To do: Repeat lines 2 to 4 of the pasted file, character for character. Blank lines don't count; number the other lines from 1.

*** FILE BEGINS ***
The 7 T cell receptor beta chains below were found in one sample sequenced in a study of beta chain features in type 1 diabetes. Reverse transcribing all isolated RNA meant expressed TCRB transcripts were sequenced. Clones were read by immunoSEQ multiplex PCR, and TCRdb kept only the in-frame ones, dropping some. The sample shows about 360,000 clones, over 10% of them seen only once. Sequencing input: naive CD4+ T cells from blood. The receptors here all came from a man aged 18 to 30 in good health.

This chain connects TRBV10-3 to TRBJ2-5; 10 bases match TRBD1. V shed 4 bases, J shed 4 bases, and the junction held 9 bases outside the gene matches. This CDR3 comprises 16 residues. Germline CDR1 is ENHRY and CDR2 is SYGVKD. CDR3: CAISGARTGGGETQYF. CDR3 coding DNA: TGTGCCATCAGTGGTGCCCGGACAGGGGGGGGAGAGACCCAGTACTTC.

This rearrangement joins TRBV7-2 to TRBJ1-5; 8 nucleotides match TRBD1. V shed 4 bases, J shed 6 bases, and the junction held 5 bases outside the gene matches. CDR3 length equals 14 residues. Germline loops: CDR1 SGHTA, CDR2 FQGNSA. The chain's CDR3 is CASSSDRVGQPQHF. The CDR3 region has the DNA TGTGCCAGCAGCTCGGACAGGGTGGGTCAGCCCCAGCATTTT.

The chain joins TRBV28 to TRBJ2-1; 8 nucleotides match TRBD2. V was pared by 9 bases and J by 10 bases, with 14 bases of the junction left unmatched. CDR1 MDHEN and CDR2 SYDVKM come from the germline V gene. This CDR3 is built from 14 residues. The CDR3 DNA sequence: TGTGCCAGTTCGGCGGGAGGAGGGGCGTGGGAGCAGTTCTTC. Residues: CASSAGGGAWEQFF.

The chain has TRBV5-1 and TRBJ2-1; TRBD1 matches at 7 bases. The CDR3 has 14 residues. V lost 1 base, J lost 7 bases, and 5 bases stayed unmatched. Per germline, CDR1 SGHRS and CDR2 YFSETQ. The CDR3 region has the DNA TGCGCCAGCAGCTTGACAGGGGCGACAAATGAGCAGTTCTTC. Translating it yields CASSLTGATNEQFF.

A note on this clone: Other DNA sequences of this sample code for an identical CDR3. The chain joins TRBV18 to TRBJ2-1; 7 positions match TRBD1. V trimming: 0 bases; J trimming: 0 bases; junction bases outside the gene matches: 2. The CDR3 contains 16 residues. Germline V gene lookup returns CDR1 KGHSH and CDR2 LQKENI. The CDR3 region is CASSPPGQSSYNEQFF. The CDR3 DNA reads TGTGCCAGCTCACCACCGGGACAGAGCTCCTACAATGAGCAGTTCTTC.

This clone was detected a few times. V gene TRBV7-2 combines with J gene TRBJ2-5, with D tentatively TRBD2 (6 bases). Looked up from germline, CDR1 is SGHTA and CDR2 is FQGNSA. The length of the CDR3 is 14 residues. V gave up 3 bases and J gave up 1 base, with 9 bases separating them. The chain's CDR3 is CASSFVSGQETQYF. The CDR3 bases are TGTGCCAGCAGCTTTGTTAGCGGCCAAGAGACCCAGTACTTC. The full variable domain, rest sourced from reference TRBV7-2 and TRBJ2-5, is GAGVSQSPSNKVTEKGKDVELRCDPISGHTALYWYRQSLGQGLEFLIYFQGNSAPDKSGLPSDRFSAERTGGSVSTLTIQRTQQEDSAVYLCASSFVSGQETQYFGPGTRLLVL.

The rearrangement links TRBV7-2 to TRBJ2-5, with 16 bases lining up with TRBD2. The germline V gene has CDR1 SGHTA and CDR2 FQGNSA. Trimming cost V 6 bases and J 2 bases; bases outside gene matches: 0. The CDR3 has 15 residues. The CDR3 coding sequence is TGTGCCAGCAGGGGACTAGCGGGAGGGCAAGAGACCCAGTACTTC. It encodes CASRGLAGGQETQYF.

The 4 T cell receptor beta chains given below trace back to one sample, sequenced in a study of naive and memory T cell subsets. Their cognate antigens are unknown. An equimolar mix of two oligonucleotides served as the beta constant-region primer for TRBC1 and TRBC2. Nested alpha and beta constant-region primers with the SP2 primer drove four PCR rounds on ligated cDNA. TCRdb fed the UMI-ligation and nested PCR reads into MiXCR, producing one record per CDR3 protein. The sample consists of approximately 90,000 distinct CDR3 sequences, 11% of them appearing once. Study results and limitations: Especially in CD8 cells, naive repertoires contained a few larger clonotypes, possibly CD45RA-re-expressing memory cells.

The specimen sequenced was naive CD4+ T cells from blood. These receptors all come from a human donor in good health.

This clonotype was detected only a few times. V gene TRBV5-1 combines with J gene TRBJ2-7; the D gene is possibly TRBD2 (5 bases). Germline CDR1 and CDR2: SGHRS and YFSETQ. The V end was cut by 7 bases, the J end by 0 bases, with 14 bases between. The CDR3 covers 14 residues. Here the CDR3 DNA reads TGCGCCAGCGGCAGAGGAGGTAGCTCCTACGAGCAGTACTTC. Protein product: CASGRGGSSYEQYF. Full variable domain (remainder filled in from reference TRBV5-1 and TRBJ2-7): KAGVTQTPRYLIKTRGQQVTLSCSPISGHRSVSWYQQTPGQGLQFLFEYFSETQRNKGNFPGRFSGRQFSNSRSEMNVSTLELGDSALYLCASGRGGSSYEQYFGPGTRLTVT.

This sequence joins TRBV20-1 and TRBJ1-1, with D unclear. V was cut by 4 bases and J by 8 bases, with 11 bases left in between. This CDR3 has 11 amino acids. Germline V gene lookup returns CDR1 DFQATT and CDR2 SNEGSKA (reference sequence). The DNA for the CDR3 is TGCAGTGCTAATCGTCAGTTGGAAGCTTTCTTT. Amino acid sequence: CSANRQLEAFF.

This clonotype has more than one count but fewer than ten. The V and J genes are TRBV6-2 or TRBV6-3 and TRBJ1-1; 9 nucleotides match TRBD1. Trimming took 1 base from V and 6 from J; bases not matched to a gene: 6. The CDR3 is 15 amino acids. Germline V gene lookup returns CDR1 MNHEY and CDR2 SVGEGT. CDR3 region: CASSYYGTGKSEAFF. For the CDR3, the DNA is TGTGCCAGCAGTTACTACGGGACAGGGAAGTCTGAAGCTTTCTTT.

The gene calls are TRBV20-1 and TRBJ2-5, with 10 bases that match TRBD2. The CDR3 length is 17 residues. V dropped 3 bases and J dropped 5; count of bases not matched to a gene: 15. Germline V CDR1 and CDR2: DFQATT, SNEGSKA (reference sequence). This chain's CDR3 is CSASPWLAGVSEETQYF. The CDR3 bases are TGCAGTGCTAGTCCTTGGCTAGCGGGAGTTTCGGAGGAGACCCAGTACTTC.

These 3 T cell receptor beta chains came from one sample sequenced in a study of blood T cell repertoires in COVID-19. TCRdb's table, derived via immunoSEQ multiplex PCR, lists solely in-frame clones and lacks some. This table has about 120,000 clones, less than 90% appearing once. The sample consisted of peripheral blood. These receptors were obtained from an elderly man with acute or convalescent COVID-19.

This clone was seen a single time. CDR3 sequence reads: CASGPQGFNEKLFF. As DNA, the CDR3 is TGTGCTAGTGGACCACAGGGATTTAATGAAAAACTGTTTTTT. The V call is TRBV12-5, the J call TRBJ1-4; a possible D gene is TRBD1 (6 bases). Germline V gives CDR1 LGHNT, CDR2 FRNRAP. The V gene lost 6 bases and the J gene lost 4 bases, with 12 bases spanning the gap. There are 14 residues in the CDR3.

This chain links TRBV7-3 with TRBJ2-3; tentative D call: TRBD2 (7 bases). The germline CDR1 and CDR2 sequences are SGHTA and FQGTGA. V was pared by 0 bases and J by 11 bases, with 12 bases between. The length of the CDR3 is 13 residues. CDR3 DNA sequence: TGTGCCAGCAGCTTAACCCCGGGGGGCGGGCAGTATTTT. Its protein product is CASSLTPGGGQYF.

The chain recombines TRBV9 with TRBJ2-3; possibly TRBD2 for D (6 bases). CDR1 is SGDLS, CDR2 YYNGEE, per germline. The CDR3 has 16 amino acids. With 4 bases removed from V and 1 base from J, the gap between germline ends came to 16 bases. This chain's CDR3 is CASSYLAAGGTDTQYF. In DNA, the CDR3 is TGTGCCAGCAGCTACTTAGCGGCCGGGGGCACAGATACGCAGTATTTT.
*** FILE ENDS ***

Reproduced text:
This chain connects TRBV10-3 to TRBJ2-5; 10 bases match TRBD1. V shed 4 bases, J shed 4 bases, and the junction held 9 bases outside the gene matches. This CDR3 comprises 16 residues. Germline CDR1 is ENHRY and CDR2 is SYGVKD. CDR3: CAISGARTGGGETQYF. CDR3 coding DNA: TGTGCCATCAGTGGTGCCCGGACAGGGGGGGGAGAGACCCAGTACTTC.

This rearrangement joins TRBV7-2 to TRBJ1-5; 8 nucleotides match TRBD1. V shed 4 bases, J shed 6 bases, and the junction held 5 bases outside the gene matches. CDR3 length equals 14 residues. Germline loops: CDR1 SGHTA, CDR2 FQGNSA. The chain's CDR3 is CASSSDRVGQPQHF. The CDR3 region has the DNA TGTGCCAGCAGCTCGGACAGGGTGGGTCAGCCCCAGCATTTT.

The chain joins TRBV28 to TRBJ2-1; 8 nucleotides match TRBD2. V was pared by 9 bases and J by 10 bases, with 14 bases of the junction left unmatched. CDR1 MDHEN and CDR2 SYDVKM come from the germline V gene. This CDR3 is built from 14 residues. The CDR3 DNA sequence: TGTGCCAGTTCGGCGGGAGGAGGGGCGTGGGAGCAGTTCTTC. Residues: CASSAGGGAWEQFF.